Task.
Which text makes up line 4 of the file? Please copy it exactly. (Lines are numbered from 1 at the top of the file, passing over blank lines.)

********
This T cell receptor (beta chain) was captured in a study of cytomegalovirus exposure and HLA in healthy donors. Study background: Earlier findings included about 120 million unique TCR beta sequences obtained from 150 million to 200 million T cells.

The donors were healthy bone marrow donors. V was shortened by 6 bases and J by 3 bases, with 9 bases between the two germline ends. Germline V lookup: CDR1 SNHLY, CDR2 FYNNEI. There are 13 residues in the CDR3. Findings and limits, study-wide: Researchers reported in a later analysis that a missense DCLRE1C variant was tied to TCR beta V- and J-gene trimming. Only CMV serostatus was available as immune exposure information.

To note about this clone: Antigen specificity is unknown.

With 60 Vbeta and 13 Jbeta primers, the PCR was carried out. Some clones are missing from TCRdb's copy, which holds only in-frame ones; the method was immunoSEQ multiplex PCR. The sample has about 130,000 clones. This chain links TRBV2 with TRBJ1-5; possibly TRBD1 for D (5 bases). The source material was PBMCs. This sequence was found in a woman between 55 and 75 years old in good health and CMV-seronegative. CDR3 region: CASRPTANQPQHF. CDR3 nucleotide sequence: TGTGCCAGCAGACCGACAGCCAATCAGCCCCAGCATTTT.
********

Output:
With 60 Vbeta and 13 Jbeta primers, the PCR was carried out. Some clones are missing from TCRdb's copy, which holds only in-frame ones; the method was immunoSEQ multiplex PCR. The sample has about 130,000 clones. This chain links TRBV2 with TRBJ1-5; possibly TRBD1 for D (5 bases). The source material was PBMCs. This sequence was found in a woman between 55 and 75 years old in good health and CMV-seronegative. CDR3 region: CASRPTANQPQHF. CDR3 nucleotide sequence: TGTGCCAGCAGACCGACAGCCAATCAGCCCCAGCATTTT.